The High Court of Bombay passed a judgement on 04 May 2023. In the case of THE STATE OF MAHARASHTRA Vs RAJESAHEB YASHWANT RANE IN CRIMINAL APPEAL NO. 858 OF 2012 which was passed by a single bench comprising of HONOURABLE SHRI JUSTICE S. M. MODAK. The judgment of acquittal has been challenged by the State, raising important issues regarding the acceptance of evidence and the interference with a judgment of acquittal.


The case involved the judgment by the Special Judge of the Anti-Corruption Bureau (ACB) in Sindhudurg – Oros, a respondent-accused was acquitted of the charges under Sections 7, 13(1)(d) read with Section 13(2) of the Prevention of Corruption Act, 1988. Talathi, the accused, who allegedly demanded a bribe for issuing a 7/12 extract to the complainant, the owner of agricultural land. The de facto complainant, Joseph Eyyalil, owned agricultural land and approached the accused Talathi for the issuance of a 7/12 extract. The accused allegedly demanded a bribe for this service, and the complainant paid a partial amount before successfully setting up a trap to catch the accused. However, during the trial, the complainant’s support for the prosecution’s case was inconsistent and lacked clarity. The trial court acquitted the accused based on the complainant’s lack of full support, variance in testimonies between the complainant and the trap panch, and the absence of forensic analysis of the digital evidence in the form of recorded conversations.


Section 7: Prohibits public servants from accepting or attempting to obtain bribes or gratification for performing or abstaining from official acts.

Section 13(1)(d): Defines the offense of criminal misconduct by a public servant, involving the use of corrupt or illegal means to obtain personal or third-party benefits.

Section 13(2): Prescribes imprisonment for one to seven years and a fine for public servants found guilty of criminal misconduct under Section 13(1)(d).

These sections aim to prevent corruption and ensure public officials act with integrity. The Prevention of Corruption Act, 1988, provides a legal framework to deter and punish corruption-related offenses in India.


The State challenged the judgment of acquittal, raising the following issues in the appeal:

Reliance on other evidence: Whether the trial court should have accepted other evidence when the complainant did not fully support the case.

Corroborative evidence: Whether the trial court should have accepted corroborative evidence presented by the prosecution.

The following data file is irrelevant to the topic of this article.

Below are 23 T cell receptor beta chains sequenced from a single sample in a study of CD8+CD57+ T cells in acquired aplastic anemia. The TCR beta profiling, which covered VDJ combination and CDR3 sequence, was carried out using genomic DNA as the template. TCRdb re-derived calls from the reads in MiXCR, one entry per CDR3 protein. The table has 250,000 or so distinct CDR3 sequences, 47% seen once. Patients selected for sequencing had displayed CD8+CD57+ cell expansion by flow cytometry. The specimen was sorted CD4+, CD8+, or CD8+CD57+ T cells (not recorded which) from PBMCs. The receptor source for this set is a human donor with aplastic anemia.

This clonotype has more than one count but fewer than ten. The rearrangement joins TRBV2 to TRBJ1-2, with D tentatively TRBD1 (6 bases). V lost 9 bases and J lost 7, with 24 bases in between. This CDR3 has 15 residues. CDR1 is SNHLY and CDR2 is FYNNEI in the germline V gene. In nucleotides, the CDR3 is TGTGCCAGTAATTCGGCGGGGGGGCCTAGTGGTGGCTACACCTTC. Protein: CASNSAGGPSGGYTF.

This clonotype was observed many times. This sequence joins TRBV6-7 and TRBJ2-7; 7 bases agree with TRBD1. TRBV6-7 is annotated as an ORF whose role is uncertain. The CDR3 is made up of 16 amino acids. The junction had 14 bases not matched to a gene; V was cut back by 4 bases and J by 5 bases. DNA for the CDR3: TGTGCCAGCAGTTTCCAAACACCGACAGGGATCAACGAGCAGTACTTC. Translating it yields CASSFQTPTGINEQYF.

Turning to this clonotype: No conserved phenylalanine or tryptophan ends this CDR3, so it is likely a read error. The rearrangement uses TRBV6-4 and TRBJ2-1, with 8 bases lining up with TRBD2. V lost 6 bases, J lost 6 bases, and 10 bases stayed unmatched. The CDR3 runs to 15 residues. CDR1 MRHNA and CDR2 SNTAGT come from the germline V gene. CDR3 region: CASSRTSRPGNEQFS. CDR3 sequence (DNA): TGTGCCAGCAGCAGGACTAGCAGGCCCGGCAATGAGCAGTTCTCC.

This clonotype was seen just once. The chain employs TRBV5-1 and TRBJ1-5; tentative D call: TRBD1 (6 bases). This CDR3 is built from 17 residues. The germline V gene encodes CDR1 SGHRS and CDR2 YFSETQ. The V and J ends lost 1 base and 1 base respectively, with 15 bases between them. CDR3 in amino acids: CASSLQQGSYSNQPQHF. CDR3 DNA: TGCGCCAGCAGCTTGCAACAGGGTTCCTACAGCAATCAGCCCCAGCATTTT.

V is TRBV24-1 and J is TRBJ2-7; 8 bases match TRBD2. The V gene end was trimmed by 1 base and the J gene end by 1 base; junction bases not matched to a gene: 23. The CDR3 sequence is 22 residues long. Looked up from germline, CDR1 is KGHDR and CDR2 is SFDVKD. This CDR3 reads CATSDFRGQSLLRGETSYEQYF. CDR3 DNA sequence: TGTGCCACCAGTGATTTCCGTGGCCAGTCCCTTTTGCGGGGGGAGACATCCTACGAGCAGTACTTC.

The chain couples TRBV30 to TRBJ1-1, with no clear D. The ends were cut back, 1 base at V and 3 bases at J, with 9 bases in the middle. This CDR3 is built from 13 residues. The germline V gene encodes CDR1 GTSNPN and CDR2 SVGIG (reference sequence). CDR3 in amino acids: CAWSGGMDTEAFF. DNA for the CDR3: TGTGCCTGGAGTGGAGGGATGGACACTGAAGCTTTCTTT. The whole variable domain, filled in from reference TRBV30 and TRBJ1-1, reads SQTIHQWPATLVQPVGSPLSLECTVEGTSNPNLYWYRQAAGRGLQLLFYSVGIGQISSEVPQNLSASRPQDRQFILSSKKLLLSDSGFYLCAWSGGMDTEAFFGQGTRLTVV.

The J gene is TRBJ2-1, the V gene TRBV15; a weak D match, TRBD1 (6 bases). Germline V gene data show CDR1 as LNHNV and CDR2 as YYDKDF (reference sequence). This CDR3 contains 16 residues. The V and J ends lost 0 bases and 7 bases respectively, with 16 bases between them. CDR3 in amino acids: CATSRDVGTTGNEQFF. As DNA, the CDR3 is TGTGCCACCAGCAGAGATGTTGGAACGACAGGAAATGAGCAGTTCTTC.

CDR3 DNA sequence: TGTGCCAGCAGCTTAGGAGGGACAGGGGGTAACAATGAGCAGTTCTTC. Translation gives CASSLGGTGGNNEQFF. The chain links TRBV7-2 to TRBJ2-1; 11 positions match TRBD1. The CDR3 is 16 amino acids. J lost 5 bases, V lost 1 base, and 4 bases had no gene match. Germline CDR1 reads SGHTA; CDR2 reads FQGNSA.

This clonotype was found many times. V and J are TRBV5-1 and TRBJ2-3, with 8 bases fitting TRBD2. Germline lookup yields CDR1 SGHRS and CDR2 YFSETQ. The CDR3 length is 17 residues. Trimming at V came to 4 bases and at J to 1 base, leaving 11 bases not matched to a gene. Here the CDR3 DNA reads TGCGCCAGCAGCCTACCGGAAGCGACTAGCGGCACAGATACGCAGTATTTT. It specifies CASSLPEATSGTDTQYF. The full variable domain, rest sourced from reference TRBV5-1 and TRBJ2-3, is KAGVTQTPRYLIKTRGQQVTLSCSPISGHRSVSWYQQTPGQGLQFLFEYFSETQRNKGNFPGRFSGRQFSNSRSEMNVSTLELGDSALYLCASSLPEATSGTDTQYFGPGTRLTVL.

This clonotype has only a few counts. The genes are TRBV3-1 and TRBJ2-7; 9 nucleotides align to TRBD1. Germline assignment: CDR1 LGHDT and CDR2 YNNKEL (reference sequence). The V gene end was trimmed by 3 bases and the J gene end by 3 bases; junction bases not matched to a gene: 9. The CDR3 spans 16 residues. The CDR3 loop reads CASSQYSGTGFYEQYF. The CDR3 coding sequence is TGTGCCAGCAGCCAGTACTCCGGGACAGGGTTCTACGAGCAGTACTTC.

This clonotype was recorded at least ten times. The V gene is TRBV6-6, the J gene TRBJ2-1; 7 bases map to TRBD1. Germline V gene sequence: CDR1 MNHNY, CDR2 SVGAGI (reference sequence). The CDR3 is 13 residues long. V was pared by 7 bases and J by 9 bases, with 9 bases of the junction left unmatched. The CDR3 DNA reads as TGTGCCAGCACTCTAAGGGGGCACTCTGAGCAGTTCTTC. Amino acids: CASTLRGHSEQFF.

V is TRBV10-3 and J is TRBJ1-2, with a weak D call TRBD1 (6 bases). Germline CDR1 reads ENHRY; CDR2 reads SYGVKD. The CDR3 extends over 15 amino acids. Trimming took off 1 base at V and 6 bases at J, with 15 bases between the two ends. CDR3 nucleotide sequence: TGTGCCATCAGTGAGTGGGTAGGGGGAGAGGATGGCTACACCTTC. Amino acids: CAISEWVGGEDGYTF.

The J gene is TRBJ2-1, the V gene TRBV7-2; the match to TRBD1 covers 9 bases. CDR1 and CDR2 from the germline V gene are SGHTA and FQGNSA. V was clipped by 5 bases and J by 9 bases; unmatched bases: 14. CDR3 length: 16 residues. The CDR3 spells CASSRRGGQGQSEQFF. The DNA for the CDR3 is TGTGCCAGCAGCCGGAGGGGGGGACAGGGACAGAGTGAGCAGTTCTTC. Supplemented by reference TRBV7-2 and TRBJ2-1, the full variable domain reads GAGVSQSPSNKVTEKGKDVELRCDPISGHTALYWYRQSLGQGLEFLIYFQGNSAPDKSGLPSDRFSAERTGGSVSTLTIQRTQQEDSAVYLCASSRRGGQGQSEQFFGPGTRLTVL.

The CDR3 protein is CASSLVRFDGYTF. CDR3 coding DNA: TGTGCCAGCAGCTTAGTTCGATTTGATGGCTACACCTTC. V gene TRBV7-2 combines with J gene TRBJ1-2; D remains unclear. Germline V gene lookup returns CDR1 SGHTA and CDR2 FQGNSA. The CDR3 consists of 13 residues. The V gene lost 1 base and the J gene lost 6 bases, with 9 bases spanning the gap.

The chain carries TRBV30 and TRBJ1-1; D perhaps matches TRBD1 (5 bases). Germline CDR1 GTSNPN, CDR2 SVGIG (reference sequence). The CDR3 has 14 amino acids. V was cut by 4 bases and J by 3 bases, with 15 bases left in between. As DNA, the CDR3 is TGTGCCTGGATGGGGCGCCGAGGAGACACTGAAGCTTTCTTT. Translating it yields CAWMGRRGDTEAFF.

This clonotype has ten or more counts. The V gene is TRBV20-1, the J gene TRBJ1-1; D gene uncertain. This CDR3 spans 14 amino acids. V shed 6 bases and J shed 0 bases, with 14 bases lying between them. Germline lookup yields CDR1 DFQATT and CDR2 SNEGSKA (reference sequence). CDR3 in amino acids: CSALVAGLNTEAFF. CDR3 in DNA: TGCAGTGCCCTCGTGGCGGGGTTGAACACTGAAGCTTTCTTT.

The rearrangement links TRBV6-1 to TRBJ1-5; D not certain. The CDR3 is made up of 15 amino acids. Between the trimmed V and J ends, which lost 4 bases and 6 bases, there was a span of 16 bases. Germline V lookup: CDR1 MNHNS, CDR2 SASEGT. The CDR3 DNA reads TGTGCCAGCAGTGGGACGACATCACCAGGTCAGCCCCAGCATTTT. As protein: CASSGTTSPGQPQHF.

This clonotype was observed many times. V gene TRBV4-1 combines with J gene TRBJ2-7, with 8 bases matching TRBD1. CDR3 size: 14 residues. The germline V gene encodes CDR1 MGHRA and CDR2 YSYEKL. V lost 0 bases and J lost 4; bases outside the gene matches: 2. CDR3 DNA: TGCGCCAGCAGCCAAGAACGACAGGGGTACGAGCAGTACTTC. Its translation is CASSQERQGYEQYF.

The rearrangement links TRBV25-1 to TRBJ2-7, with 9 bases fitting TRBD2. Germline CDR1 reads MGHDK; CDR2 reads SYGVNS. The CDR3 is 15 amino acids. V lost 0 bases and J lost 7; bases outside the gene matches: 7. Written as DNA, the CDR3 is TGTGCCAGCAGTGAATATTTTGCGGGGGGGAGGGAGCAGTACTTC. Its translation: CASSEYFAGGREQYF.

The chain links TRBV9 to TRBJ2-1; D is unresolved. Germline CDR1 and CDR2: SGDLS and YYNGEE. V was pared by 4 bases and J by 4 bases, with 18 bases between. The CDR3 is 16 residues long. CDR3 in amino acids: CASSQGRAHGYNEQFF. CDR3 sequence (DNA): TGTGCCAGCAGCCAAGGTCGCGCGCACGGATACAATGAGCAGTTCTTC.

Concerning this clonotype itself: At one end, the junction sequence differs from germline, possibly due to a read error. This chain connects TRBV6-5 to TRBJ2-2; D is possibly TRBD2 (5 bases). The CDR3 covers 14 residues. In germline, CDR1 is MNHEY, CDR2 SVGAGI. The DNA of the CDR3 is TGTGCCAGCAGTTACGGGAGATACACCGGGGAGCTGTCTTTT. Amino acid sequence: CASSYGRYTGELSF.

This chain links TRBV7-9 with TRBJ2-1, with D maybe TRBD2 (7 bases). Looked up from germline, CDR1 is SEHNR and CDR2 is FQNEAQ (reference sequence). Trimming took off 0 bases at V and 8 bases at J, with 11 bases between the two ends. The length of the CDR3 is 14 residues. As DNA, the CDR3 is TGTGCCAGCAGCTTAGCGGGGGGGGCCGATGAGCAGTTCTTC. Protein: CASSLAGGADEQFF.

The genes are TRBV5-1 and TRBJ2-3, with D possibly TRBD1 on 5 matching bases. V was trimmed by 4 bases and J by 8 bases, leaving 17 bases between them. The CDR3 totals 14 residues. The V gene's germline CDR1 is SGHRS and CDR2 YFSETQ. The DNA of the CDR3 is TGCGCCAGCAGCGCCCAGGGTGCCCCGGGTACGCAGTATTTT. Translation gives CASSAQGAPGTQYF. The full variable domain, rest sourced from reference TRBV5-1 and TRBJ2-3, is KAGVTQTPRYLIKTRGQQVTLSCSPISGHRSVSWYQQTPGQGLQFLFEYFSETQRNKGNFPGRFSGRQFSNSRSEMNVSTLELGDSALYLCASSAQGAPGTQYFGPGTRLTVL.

Interference with the judgment of acquittal: Considering the limited scope of the appeal, whether the judgment of acquittal can be overturned based on the grounds raised in the appeal.


The defence relied on the observations of the Supreme Court in the case of P. Satyanarayan Murthy v. The District Inspector of Police and Others, where the court considered the issue of adequacy of evidence in cases under the Prevention of Corruption Act. The court clarified that even if the de facto complainant is unavailable or does not support the case, the court can convict the accused based on other available evidence


The judgment of acquittal in the corruption case raises several important issues that warrant careful analysis and consideration. While the trial court acquitted the accused based on the complainant’s lack of full support for the prosecution’s case, the State has challenged the judgment, arguing that corroborative evidence should have been considered.

The trial court’s decision to acquit the accused appears to be primarily influenced by the inconsistencies and lack of clarity in the complainant’s testimony. The court observed that the complainant had partially resiled from his initial complaint, and his statements during the trial varied from his earlier accounts. Such inconsistencies weaken the credibility of the complainant’s testimony, which is crucial for establishing the guilt of the accused beyond a reasonable doubt.

Additionally, the absence of forensic analysis of the recorded conversations raises questions about the reliability of the evidence. Forensic analysis could have provided valuable insights into the authenticity and accuracy of the recorded conversations, which could have been a significant piece of evidence in proving the accused’s involvement in corruption. Without this analysis, the court may have had reasonable doubts about the integrity of the evidence presented.

However, the State’s argument that corroborative evidence should have been considered carries weight. The successful trap operation, where the accused was apprehended while accepting the bribe, and the partial payment made by the complainant do provide some support to the prosecution’s case. While the complainant’s credibility may have been called into question, these corroborative elements could have been examined more thoroughly to determine their relevance and impact on the overall case.

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